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Orphaned when their parents die in a fire, the Baudlaires now have to escape the greedy hands of Count Olaf...and on their way, they uncover a massive conspiracy.
- Badass Adorable: All three. Especially Sunny, who's badass even though she's a baby.
- Badass Bookworms
- The Beautiful Elite
- Break The Cuties: Not quite, but it comes pretty damn close at times.
- Brother Sisters Team
- Butt Monkeys
- The Cassandra
- Cassandra Truth: No one believes the Baudelaires whenever they see Count Olaf.
- Common Sense
- Cinderella Circumstances: With Count Olaf.
- Clark Kenting: The group does this a few times.
- Conveniently Three Orphans
- He Who Fights Monsters: The Baudelaires fear this and even do some morally questionable things later on - it's actually quoted in the tenth book.
- Power Trio
- Properly Paranoid: They aren't just seeing things; Count Olaf IS always there.
- Only Sane People
- Orphan's Ordeal
- Seekers: Eventually.
- Weirdness Magnet
- The Woobies: Very much so.
The oldest of the Baudelaire Trio, Violet is an intelligent 14-15 year old inventor and responsible older sister.
- Cool Big Sis
- Character Tics: Violet always ties her hair back when she's thinking hard - usually about inventing.
- Gadgeteer Genius
- Lethal Chef: Violet burns everything she cooks, even toast.
- Ms. Fixit
- Promotion to Parent: Violet takes the vow she made to look after her younger siblings very seriously.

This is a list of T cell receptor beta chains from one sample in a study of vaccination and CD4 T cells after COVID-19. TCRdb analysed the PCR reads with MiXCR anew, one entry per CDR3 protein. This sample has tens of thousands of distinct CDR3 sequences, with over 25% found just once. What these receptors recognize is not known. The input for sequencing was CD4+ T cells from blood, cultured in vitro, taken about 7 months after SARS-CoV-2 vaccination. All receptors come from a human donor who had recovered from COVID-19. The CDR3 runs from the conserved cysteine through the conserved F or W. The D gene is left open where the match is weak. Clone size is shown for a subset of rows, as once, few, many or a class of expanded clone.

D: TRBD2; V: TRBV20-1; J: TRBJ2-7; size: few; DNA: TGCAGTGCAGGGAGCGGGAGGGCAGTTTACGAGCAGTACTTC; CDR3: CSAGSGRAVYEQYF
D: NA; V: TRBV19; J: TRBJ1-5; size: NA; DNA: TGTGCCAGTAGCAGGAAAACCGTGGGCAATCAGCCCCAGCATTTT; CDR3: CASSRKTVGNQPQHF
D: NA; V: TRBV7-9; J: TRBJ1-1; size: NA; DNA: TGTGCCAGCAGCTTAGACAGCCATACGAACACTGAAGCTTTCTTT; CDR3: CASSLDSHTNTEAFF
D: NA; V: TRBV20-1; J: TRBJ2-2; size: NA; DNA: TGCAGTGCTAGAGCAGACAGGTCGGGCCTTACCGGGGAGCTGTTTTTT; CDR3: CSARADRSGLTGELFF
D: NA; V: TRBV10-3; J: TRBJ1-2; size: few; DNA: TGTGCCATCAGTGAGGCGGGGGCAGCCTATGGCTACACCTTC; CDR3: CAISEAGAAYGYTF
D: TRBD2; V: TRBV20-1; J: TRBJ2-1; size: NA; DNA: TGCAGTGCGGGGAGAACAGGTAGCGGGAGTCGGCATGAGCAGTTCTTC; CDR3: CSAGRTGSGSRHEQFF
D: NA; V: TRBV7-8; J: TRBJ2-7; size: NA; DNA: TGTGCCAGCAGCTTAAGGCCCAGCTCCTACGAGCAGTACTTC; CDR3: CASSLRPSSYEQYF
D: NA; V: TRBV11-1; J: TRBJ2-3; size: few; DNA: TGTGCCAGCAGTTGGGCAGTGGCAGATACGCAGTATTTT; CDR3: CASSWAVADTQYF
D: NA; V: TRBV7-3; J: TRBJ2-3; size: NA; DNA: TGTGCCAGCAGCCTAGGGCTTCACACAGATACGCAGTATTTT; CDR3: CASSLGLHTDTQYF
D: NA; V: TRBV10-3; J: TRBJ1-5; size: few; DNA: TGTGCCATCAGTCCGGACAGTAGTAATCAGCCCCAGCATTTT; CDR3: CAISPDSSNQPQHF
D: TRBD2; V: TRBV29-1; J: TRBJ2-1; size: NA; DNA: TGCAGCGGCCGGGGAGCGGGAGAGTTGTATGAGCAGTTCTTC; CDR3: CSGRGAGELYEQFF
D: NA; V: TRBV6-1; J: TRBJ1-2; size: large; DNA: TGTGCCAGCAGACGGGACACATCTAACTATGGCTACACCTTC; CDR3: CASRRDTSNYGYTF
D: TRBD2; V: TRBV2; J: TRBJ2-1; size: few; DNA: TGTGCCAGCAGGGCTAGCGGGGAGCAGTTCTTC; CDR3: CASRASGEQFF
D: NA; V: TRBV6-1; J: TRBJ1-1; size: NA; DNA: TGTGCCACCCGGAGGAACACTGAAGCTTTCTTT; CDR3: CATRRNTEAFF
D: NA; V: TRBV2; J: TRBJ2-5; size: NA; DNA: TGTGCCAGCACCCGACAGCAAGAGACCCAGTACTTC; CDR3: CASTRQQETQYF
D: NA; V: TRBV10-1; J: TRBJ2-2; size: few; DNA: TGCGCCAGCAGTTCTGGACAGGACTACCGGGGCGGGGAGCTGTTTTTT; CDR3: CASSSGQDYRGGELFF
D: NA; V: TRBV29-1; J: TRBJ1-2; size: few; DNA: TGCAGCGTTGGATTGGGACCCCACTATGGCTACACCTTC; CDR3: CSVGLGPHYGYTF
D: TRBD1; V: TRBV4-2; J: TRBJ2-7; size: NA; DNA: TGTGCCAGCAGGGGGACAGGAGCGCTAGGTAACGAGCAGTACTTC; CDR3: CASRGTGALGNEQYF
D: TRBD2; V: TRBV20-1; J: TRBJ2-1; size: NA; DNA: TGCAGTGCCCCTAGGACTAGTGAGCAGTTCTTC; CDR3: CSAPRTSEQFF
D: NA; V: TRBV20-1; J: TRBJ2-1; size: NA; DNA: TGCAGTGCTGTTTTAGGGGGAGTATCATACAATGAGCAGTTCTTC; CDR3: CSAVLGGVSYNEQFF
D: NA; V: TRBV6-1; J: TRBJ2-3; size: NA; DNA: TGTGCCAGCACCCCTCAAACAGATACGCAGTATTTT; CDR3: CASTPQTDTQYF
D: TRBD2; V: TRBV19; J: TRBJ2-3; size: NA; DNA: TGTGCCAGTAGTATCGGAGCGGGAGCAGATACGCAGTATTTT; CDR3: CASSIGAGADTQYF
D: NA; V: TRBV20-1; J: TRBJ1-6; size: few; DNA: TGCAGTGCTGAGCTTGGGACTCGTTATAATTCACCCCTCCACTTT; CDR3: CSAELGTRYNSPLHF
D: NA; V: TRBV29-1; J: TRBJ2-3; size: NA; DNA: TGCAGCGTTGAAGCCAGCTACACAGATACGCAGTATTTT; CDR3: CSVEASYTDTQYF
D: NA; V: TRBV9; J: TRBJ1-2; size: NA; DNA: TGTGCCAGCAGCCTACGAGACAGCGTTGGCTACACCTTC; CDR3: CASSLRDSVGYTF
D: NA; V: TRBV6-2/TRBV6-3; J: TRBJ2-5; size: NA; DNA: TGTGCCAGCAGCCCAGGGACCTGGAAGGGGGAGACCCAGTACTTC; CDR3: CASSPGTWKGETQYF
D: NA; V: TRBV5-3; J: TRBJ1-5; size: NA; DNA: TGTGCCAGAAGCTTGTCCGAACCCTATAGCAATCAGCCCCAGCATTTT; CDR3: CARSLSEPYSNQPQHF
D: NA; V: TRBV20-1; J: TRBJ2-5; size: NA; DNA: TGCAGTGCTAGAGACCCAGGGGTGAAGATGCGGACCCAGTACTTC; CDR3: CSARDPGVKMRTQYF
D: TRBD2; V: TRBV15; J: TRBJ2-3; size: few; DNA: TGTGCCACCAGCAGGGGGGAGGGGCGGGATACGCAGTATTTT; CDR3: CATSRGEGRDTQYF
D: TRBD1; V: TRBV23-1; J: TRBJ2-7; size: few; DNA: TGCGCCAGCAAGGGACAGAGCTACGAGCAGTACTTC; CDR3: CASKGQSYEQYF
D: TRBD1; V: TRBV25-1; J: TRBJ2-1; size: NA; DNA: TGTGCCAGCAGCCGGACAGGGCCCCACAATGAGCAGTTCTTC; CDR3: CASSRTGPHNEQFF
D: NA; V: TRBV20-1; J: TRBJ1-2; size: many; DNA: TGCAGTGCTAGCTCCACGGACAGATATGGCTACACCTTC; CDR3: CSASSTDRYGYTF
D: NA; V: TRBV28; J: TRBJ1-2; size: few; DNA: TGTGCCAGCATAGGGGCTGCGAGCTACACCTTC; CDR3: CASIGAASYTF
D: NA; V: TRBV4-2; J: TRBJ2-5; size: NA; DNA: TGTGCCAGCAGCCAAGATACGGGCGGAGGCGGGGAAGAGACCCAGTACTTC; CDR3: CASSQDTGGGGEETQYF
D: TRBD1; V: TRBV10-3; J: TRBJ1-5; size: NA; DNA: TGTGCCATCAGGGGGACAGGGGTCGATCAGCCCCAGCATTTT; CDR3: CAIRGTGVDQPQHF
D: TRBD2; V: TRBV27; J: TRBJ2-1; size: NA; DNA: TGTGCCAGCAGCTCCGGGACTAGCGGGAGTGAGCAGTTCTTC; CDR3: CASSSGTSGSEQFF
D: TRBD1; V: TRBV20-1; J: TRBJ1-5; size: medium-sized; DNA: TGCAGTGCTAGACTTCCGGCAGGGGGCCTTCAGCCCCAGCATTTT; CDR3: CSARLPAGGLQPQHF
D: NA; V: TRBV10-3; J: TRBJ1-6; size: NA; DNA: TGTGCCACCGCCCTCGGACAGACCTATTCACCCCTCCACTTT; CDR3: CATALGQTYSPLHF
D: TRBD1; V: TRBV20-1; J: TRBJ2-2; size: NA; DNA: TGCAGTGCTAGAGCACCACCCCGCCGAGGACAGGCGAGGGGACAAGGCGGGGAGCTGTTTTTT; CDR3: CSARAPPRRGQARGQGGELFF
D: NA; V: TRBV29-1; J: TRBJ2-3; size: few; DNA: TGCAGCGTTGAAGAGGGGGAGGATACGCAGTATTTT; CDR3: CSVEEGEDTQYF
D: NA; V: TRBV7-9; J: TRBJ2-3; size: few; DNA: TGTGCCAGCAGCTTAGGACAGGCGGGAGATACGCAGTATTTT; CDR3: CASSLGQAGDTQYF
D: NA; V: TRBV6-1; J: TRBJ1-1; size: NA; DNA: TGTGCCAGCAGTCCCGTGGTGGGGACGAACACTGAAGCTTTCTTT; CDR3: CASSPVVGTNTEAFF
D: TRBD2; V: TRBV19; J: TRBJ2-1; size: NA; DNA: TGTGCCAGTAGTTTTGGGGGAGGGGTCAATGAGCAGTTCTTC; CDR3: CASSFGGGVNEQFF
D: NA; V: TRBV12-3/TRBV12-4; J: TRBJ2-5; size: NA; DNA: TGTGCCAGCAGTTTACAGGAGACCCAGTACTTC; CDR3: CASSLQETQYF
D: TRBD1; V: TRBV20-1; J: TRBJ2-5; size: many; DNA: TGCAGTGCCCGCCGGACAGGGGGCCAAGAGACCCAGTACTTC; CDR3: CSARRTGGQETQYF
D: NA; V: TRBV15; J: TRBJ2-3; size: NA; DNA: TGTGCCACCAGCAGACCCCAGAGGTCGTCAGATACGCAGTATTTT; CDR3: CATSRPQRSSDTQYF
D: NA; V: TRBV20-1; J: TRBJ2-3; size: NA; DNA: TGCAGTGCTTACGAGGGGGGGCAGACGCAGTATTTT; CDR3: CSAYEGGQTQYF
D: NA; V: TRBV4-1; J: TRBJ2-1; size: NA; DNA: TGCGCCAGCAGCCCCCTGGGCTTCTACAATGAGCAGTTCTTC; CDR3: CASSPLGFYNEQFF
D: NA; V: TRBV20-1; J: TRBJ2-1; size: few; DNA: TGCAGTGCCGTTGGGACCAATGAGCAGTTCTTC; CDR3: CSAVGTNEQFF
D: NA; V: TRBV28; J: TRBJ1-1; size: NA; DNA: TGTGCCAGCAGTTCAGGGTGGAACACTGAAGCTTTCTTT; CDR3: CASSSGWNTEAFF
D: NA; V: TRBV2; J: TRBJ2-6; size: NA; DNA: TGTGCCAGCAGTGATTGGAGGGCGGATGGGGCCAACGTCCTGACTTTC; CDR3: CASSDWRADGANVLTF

- Wrench Wench
- Tall, Dark and Bishoujo
The middle Baudlaire and only boy, Klaus is extremely bookish and prone to using big words. The vast amount of things he's learned from his reading, as well as his research skills, come in handy.
- Adorably Precocious Child
- Bookworm and Badass Bookworm: Though all the siblings qualify as this, Klaus's thing is that he uses books to kick ass.
- Brainwashed and Crazy: In Book the Fourth; he even appears to have Mind Control Eyes on the cover.
- Character Tics: Klaus has a habit of polishing his glasses.
- Running Gag: Adults explaining the definition of words to Klaus that he already knows.
- Sesquipedalian Loquaciousness: Klaus is fond of big words, much to the annoyance of the villains. He also explains the definitions of words to his siblings often.
- Middle Child Syndrome / Sibling Rivalry: Klaus originally resented Sunny when she was born, but got over it quickly when he got to know her.
The youngest Baudelaire is only a baby and only intelligible to her brother and sister (at least at the beginning). However, she is extremely intelligent, and in addition to having four very sharp teeth as a weapon, she also demonstrates admirable cooking skills later on.
- Baby Talk